YouTube’s new tv streaming service for cord-cutters has finally arrived for customers in five major US markets.
The new service, dubbed YouTube TV, gives subscribers access to dozens of channels that normally would require a cable subscription, putting it in direct competition with the likes of Hulu, Sling TV, DirecTV Now and Playstation Vue.
Los Angeles teachers union president Alex Caputo-Pearl has called for an investigation into Los Angeles Unified School District superintendent John Deasy’s relationship with Apple, which led to the announcement that the school system had blown its entire $1 billion tech budget on giving an iPad to every student last year.
Although the iPad deal was later put on hold, the L.A. Board of Education is being pressured by Caputo-Pearl to investigate why Deasy and his then-chief deputy, Jaime Aquino, were apparently discussing the deal with Apple and education publisher Pearson up to two years before the official bidding process was finished and contracts were approved.
Featuring reception areas, conference rooms, and offices in one building, and a cafeteria, gym, and double-height workshop for R&D in the other, the article describes the design as featuring “architectural gestures that go from pop to cinematic to downright arty.”
One thing it’s not, though, is reminiscent of Apple.
Photographer Allison Stewart reveals the fears and foresight of survivalists in her photographs of bug-out bags, the emergency preparedness kits put together by individuals ready to flee an impending disaster. In her photo series Bug Out Bags, the contents of the grab-and-go bags get splayed out against a stark white background, showing the wide variety of items deemed necessary by the preppers.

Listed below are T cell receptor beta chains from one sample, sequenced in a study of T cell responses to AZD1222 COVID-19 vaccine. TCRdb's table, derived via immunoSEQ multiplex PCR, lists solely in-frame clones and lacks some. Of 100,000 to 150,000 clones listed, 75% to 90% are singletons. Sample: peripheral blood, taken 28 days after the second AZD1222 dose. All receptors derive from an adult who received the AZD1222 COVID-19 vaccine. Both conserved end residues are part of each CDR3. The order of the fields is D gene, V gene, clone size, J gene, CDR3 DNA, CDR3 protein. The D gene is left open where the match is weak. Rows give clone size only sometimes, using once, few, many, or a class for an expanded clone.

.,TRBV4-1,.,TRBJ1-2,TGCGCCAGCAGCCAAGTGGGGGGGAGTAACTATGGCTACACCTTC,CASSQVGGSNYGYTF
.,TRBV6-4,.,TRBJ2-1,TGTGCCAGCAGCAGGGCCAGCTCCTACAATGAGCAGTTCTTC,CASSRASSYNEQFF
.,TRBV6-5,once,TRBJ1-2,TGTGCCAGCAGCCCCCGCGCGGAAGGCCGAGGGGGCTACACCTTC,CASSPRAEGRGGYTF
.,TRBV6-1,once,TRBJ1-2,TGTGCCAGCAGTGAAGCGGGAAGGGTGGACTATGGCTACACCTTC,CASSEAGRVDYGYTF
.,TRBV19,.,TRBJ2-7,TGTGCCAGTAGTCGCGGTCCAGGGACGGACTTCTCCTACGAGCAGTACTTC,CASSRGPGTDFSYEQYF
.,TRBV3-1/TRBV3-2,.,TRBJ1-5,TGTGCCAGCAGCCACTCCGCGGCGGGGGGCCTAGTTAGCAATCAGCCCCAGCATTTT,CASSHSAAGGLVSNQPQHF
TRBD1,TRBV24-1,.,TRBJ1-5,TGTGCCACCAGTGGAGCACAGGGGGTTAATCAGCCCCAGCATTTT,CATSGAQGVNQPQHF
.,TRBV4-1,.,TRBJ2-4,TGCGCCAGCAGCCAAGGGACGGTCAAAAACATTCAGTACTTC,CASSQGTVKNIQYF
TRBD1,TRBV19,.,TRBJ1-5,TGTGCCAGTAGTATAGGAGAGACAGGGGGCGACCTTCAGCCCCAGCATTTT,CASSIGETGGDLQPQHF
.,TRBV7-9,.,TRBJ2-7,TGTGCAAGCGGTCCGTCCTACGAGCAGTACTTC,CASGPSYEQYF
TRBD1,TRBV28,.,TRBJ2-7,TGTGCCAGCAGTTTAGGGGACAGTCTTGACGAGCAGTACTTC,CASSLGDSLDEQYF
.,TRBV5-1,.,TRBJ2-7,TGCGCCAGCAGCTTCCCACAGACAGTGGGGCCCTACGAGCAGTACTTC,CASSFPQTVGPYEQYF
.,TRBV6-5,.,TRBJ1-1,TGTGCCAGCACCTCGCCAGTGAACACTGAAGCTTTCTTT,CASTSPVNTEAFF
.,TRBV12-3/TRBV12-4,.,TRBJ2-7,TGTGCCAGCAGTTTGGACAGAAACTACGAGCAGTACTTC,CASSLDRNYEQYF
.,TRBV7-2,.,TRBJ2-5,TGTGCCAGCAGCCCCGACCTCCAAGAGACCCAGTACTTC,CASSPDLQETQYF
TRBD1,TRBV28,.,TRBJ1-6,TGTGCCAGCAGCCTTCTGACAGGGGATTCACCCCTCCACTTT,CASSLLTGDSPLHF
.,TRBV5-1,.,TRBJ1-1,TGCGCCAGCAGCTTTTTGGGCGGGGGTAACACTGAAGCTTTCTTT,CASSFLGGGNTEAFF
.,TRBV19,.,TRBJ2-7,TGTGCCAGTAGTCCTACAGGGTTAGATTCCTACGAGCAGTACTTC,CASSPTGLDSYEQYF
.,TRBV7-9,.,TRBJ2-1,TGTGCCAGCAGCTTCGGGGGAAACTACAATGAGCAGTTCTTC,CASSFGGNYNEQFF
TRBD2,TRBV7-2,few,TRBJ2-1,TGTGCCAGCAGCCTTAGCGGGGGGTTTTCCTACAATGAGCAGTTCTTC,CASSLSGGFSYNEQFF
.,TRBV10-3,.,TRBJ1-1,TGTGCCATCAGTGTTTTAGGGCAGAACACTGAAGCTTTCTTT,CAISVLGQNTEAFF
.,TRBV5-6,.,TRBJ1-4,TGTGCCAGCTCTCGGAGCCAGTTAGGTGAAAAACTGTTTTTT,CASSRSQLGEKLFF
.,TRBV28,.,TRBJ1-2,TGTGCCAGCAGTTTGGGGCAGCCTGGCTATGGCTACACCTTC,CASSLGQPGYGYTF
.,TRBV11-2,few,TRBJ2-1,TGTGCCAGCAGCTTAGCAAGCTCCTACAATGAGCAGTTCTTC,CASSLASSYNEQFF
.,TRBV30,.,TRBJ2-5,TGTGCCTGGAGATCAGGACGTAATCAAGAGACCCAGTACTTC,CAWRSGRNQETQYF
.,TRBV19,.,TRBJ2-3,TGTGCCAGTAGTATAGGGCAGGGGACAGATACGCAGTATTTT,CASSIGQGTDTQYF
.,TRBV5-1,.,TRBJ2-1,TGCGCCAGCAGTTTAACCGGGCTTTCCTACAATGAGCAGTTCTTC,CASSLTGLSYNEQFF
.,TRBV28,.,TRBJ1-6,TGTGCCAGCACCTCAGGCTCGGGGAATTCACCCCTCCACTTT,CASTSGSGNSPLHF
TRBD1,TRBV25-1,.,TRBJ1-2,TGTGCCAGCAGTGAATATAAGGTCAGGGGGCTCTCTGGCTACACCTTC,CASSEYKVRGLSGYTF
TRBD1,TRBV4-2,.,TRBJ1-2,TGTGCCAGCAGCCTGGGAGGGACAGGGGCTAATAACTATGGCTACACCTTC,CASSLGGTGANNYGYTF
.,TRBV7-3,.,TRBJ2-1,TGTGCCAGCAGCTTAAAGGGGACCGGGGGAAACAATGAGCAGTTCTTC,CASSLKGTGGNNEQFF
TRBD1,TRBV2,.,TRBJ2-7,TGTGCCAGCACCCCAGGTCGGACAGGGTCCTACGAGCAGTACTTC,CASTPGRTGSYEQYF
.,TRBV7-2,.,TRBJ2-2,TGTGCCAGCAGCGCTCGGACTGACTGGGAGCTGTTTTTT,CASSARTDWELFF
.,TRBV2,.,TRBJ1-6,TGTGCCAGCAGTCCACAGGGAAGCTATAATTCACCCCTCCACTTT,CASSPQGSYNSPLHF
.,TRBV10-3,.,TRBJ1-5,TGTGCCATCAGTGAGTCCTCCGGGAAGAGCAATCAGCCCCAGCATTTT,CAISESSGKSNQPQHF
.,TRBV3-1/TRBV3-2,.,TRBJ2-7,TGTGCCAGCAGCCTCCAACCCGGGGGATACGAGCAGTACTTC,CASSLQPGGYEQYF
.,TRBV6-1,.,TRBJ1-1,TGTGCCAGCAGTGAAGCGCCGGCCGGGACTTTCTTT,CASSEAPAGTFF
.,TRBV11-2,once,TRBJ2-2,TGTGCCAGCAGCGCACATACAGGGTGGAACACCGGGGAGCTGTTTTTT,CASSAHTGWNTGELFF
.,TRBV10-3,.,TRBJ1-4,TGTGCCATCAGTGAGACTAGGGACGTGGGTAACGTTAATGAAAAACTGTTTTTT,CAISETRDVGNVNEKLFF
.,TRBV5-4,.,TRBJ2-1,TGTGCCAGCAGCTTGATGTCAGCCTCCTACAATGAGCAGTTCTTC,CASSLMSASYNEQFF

Stewart, raised on the Gulf Coast under the annual threat of hurricanes, comes by her fascination with the subject naturally.
“When I lived in New Orleans, I was stuck in my house for four days without electricity or fresh water,” Stewart told Cult of Mac in an e-mail. “The water in my street was waist-deep and lapping at my front door. I was very thankful for my water supply, my transistor radio, and of course the wine supply.”
No two packs in her Bug Out Bags photo series are alike, a fact Stewart attributes to the individual nature of fear. One is loaded with forestry tools; another includes a gas mask; a third is stocked with canned food. While basements from Tornado Alley to the Ring of Fire hold stockpiles of emergency supplies, she found bug-out bags truly explore the unique psyches of their owners.
The Los Angeles Board of Education has voted to continue its efforts to provide every student and teacher in the L.A. Unified school district with a computer by approving a new $115-million proposal to distribute iPads to 38 more campuses. The proposal also calls for the purchase of laptops for every student at seven high schools, and picks up a couple thousand extra iPads for new state tests in spring.
Overall the board thinks it will buy somewhere around 67,500 new tablets just for the spring testing, even though an oversight committee recommend only purchasing 38,500. The board decided getting everyone the same model at the same time is of the utmost importance for revolutionizing education, even though the $1-billion effort is expected to exhaust all their tech funds made available by voter-approved school-construction bonds.
Samsung has begun shooting its next commercial, and like previous ads, this one will poke fun at Apple and its users — namely those who will be purchasing the new iPhone 5 this week. Unfazed by its recent court loss, the Korean company has erected a fake Apple store, complete with Macs and iOS devices, just so that it can mock every consumer using a rival device in a 30-second video.
Photos of the set, which is currently being constructed in Los Angeles, have begun making their way around the web, and they show the store in all its glory, with fake banners, and even fake Geniuses.
As AT&T continues to roll out its LTE network across the country, some markets are getting markedly lower speeds for LTE iPads and other devices. In fact, two of the company’s largest markets are getting speeds below the national average for AT&T’s LTE service and below Verizon’s LTE service in those areas. Those two markets are Los Angeles and Chicago – but several other cities may be in for the same issues as AT&T expands its LTE service in the coming months